- When your pastor prayerfully makes a decision that you disagree with, particularly if your primary objections are due to your own personal preferences and not because of scriptural soundness, continue to support him in his decision. Not that you can’t let your preferences be known but in the end give him the respect of making the final decision.
- Follow his leadership, back him up, and don’t be a nay-sayer. Be very careful with the criticism you give, how you give it, and who you give it in front of. Be fair in your judgement, the Bible promises that we will be judged by the same measure in which we are judging others. (Matthew 7:2-5) Are you giving him the benefit of the doubt or just nit-picking? God may be teaching you something. Jump in and serve with a happy heart. If need be, ask God to help you to conform to the leadership He has placed over you and put your disagreements behind. Your pastor will be appreciative, and the church will be a happier place. I can imagine the protests, “But I’m sure our pastor is making a mistake!” Unfortunately, even the best pastor can, and will, make mistakes from time to time. This is why the best thing we can do in supporting our pastors is to always be praying for them. Don’t negate the power of prayer; it is a powerful tool given to us by God. We are invited, and encouraged to ask boldly in communicating all our needs. Prayer moves mountains, and helps us in fighting real, unseen spiritual battles.
How then, might we honor our pastors collectively as the church?
- As a church, it is important to respect your pastor’s closest relationships. Make sure he has ample time to spend with the Lord. Allow him time alone with his spouse, his family, and at the risk of being redundant, himself. Give your pastor valuable time with other pastors and provide them with as many opportunities as possible to learn and grow in Christ and their craft.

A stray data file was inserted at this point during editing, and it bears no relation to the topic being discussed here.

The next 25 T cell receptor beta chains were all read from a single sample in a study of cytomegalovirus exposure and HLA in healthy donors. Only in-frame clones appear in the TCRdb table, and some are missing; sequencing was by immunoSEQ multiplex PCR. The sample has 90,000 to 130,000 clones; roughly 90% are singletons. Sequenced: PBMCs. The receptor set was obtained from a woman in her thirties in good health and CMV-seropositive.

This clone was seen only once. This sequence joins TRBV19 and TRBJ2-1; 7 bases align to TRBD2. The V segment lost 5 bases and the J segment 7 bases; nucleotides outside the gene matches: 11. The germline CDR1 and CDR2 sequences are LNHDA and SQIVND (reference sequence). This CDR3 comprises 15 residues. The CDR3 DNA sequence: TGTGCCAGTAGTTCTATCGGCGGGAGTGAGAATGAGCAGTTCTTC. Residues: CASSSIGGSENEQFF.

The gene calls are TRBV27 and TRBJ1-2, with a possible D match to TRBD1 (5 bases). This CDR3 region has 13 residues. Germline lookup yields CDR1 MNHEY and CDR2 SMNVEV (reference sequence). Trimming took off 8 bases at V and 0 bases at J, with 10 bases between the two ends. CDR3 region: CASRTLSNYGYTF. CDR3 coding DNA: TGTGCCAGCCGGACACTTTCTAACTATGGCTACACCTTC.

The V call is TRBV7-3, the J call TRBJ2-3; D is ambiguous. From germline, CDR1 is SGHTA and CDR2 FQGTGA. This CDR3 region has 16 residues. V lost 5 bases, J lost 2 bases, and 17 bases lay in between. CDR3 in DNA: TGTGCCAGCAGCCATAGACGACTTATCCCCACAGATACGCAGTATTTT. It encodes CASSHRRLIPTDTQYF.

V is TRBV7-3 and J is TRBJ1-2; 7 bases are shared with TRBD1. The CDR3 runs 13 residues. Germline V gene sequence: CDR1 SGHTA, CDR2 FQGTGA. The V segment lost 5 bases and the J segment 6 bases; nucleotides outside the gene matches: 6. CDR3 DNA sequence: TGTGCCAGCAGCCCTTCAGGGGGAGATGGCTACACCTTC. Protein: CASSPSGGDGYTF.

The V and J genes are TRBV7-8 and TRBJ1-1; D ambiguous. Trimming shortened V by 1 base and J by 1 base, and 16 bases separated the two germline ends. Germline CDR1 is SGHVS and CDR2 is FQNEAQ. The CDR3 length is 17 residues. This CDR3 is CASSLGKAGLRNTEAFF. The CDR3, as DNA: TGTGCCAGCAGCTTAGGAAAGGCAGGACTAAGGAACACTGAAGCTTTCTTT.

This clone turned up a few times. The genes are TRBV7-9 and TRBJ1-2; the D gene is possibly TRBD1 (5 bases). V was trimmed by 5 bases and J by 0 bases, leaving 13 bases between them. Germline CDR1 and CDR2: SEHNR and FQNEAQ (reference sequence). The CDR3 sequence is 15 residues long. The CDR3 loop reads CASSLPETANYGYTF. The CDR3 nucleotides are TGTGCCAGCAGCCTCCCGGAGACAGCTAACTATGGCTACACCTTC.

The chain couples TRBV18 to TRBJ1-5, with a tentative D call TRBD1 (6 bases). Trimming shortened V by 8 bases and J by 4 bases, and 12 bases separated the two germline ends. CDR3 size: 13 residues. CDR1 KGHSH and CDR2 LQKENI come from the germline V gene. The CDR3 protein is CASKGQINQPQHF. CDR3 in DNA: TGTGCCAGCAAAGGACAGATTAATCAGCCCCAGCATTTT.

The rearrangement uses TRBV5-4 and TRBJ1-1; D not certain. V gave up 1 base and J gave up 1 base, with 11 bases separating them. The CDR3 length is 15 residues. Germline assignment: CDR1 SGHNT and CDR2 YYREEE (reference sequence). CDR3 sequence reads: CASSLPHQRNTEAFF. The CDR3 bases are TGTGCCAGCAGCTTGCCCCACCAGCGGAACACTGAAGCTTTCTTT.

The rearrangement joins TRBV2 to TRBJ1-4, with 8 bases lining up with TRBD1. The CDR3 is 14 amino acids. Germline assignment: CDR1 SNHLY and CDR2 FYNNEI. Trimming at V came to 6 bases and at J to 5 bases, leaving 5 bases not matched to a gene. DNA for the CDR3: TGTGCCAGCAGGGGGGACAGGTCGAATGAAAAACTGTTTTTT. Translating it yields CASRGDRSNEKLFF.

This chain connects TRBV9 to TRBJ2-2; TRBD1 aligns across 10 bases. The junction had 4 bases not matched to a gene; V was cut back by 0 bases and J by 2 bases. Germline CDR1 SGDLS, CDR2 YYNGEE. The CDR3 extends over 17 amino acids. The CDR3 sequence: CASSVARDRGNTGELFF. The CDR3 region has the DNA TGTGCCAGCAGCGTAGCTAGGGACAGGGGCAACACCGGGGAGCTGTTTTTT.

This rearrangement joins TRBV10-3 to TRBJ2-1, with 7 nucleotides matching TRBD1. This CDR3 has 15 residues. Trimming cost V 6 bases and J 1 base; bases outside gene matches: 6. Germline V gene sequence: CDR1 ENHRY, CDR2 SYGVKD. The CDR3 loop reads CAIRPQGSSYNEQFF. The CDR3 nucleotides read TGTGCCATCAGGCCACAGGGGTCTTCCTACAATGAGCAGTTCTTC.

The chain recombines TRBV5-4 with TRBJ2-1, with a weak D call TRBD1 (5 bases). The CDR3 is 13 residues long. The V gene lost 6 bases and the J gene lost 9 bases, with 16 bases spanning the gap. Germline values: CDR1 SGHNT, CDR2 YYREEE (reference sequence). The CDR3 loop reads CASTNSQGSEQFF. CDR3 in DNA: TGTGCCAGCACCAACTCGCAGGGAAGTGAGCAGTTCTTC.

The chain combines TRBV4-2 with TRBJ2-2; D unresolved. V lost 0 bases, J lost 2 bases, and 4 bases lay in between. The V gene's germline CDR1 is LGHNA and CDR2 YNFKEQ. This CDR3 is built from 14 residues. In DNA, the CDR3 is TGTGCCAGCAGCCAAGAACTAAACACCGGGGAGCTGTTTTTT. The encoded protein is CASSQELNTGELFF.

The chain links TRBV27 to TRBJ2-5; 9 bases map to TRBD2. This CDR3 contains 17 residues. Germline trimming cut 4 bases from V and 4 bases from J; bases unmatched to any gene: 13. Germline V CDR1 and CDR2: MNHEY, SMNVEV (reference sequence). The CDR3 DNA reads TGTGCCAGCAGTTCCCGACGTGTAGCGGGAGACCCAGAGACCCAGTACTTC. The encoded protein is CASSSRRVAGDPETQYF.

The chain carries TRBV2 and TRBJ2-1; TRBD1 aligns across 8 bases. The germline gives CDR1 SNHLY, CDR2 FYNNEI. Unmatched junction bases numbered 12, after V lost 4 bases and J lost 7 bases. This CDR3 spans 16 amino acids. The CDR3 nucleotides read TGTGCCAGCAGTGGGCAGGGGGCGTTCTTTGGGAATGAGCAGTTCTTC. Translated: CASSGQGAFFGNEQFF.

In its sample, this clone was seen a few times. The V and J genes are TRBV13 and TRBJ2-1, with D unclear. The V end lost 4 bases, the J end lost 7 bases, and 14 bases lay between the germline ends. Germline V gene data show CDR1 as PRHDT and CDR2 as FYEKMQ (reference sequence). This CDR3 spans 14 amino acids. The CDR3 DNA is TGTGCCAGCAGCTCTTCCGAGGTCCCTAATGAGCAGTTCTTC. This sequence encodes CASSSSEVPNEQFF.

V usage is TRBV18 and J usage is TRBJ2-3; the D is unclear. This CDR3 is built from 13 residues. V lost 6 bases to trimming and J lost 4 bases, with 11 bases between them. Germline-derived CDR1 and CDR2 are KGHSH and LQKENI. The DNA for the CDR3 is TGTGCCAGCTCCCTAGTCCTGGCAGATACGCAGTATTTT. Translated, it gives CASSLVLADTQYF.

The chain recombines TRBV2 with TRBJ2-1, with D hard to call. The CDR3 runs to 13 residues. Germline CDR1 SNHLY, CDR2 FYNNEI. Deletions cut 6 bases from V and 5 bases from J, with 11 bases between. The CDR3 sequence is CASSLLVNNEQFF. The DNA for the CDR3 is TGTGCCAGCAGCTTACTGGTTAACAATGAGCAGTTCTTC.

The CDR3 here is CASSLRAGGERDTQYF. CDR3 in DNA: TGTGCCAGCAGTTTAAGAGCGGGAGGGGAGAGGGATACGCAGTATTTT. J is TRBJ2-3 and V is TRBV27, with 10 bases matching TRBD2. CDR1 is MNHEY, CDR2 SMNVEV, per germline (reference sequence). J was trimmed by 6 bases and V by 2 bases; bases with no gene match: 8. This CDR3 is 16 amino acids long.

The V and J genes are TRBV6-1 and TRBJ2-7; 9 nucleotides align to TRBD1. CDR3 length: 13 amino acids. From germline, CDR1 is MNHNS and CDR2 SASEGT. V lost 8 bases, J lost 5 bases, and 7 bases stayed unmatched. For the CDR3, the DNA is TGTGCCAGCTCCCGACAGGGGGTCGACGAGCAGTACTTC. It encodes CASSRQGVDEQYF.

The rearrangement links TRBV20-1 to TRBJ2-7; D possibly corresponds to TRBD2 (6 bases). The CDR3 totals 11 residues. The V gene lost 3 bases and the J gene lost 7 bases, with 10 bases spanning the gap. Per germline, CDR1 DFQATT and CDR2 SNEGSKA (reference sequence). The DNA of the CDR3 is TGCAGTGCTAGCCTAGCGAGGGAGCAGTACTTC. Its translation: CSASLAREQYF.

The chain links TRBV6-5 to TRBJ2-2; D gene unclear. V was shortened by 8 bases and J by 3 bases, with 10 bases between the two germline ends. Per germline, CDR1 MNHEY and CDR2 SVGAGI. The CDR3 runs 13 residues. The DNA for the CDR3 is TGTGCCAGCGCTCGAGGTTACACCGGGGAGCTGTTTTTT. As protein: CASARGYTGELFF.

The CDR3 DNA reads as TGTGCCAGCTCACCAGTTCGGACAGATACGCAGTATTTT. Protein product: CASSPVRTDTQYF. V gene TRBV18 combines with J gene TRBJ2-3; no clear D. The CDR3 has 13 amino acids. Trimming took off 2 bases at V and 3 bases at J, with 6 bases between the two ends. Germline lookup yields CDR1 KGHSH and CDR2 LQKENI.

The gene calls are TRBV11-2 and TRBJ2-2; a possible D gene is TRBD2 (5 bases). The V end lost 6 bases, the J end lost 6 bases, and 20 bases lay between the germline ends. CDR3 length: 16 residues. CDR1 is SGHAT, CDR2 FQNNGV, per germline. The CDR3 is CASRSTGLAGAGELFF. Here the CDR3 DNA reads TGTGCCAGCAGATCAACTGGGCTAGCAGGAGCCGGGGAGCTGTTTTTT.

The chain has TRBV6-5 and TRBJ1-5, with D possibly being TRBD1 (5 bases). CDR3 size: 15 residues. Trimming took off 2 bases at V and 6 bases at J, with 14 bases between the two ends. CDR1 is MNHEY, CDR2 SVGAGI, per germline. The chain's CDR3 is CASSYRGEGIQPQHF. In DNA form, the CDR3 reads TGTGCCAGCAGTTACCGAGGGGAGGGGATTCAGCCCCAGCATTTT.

- In all situations, strive to uphold the purposes of the church. Be a team player, work on establishing and maintaining healthy relationships between other church members, forgive, be patient, and forgive again. Encourage each other to keep Christ at the center and be respectful.
- We should give our pastors the proper esteem, admire them for their qualities and abilities that serve the church well, and have regard for their feelings (or, at very least, the position that God has placed them in). Don’t do anything that would harm or interfere with the mission of the church. It could change our reactions to recognize that the office of pastor is a calling. Pastors are God ordained, and God sustained leaders of the church.
Pastors are here to help us. To aide us in maintaining purity and cleanliness until Christ comes. People coming to and worshiping God is the point of ministry, and a people becoming more like Jesus the goal.
Written by Melanie Barnfield. Melanie Barnfield is an artist, closet introvert, wordsmith, and lover of Christ. She has been married 14 years to the love of her life, and has been blessed with 4 beautiful children. Residing in Benton, IL, she is an avid reader who enjoys teaching, gardening, and photography.